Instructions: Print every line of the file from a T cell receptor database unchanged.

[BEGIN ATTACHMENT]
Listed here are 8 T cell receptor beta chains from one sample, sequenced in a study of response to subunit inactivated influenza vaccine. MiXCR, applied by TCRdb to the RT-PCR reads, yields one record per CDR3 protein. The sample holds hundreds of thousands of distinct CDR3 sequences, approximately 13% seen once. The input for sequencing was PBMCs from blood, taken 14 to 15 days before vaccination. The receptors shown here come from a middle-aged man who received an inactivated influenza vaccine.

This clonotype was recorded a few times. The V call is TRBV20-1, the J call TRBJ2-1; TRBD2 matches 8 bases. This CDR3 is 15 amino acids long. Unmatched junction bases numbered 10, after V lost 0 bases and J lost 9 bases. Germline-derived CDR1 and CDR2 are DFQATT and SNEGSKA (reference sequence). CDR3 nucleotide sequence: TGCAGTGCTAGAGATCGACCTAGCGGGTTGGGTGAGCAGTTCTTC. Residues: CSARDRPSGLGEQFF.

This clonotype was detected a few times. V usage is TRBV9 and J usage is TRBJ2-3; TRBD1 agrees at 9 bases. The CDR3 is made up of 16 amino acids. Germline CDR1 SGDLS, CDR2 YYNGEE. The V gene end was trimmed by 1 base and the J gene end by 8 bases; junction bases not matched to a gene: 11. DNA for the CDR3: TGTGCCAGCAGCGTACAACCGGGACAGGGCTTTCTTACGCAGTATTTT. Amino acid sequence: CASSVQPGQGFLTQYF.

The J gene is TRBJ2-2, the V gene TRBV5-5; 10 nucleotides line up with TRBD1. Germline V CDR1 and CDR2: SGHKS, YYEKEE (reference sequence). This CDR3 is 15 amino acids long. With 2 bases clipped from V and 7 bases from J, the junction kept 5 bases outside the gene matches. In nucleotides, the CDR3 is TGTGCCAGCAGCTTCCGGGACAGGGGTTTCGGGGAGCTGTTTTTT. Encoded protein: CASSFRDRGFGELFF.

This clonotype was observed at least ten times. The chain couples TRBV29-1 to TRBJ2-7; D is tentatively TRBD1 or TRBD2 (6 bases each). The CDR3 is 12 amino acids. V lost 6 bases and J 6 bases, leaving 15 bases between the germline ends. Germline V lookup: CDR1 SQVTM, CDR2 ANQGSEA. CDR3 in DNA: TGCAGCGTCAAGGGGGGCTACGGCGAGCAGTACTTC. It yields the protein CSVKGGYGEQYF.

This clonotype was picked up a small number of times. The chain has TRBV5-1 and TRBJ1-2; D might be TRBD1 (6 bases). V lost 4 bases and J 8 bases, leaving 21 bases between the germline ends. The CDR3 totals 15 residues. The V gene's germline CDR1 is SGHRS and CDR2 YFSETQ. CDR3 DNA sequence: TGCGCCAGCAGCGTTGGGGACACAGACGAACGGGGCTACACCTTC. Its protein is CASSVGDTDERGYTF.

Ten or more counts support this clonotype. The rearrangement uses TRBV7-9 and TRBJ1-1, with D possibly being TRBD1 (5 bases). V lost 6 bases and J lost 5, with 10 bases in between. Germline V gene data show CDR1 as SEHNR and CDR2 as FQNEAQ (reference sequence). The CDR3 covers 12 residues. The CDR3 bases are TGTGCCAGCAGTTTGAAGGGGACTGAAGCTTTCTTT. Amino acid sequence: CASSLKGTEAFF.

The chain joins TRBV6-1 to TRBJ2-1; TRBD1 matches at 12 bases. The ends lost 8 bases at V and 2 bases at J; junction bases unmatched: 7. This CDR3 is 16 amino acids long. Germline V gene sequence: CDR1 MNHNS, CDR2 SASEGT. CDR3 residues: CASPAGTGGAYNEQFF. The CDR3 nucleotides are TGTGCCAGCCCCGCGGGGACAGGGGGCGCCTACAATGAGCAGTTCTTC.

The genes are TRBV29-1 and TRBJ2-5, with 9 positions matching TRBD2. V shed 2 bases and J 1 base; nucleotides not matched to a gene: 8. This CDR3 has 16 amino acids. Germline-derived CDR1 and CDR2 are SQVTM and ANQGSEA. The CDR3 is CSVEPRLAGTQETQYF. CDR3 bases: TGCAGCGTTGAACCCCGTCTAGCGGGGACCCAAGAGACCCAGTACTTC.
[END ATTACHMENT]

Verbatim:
Listed here are 8 T cell receptor beta chains from one sample, sequenced in a study of response to subunit inactivated influenza vaccine. MiXCR, applied by TCRdb to the RT-PCR reads, yields one record per CDR3 protein. The sample holds hundreds of thousands of distinct CDR3 sequences, approximately 13% seen once. The input for sequencing was PBMCs from blood, taken 14 to 15 days before vaccination. The receptors shown here come from a middle-aged man who received an inactivated influenza vaccine.

This clonotype was recorded a few times. The V call is TRBV20-1, the J call TRBJ2-1; TRBD2 matches 8 bases. This CDR3 is 15 amino acids long. Unmatched junction bases numbered 10, after V lost 0 bases and J lost 9 bases. Germline-derived CDR1 and CDR2 are DFQATT and SNEGSKA (reference sequence). CDR3 nucleotide sequence: TGCAGTGCTAGAGATCGACCTAGCGGGTTGGGTGAGCAGTTCTTC. Residues: CSARDRPSGLGEQFF.

This clonotype was detected a few times. V usage is TRBV9 and J usage is TRBJ2-3; TRBD1 agrees at 9 bases. The CDR3 is made up of 16 amino acids. Germline CDR1 SGDLS, CDR2 YYNGEE. The V gene end was trimmed by 1 base and the J gene end by 8 bases; junction bases not matched to a gene: 11. DNA for the CDR3: TGTGCCAGCAGCGTACAACCGGGACAGGGCTTTCTTACGCAGTATTTT. Amino acid sequence: CASSVQPGQGFLTQYF.

The J gene is TRBJ2-2, the V gene TRBV5-5; 10 nucleotides line up with TRBD1. Germline V CDR1 and CDR2: SGHKS, YYEKEE (reference sequence). This CDR3 is 15 amino acids long. With 2 bases clipped from V and 7 bases from J, the junction kept 5 bases outside the gene matches. In nucleotides, the CDR3 is TGTGCCAGCAGCTTCCGGGACAGGGGTTTCGGGGAGCTGTTTTTT. Encoded protein: CASSFRDRGFGELFF.

This clonotype was observed at least ten times. The chain couples TRBV29-1 to TRBJ2-7; D is tentatively TRBD1 or TRBD2 (6 bases each). The CDR3 is 12 amino acids. V lost 6 bases and J 6 bases, leaving 15 bases between the germline ends. Germline V lookup: CDR1 SQVTM, CDR2 ANQGSEA. CDR3 in DNA: TGCAGCGTCAAGGGGGGCTACGGCGAGCAGTACTTC. It yields the protein CSVKGGYGEQYF.

This clonotype was picked up a small number of times. The chain has TRBV5-1 and TRBJ1-2; D might be TRBD1 (6 bases). V lost 4 bases and J 8 bases, leaving 21 bases between the germline ends. The CDR3 totals 15 residues. The V gene's germline CDR1 is SGHRS and CDR2 YFSETQ. CDR3 DNA sequence: TGCGCCAGCAGCGTTGGGGACACAGACGAACGGGGCTACACCTTC. Its protein is CASSVGDTDERGYTF.

Ten or more counts support this clonotype. The rearrangement uses TRBV7-9 and TRBJ1-1, with D possibly being TRBD1 (5 bases). V lost 6 bases and J lost 5, with 10 bases in between. Germline V gene data show CDR1 as SEHNR and CDR2 as FQNEAQ (reference sequence). The CDR3 covers 12 residues. The CDR3 bases are TGTGCCAGCAGTTTGAAGGGGACTGAAGCTTTCTTT. Amino acid sequence: CASSLKGTEAFF.

The chain joins TRBV6-1 to TRBJ2-1; TRBD1 matches at 12 bases. The ends lost 8 bases at V and 2 bases at J; junction bases unmatched: 7. This CDR3 is 16 amino acids long. Germline V gene sequence: CDR1 MNHNS, CDR2 SASEGT. CDR3 residues: CASPAGTGGAYNEQFF. The CDR3 nucleotides are TGTGCCAGCCCCGCGGGGACAGGGGGCGCCTACAATGAGCAGTTCTTC.

The genes are TRBV29-1 and TRBJ2-5, with 9 positions matching TRBD2. V shed 2 bases and J 1 base; nucleotides not matched to a gene: 8. This CDR3 has 16 amino acids. Germline-derived CDR1 and CDR2 are SQVTM and ANQGSEA. The CDR3 is CSVEPRLAGTQETQYF. CDR3 bases: TGCAGCGTTGAACCCCGTCTAGCGGGGACCCAAGAGACCCAGTACTTC.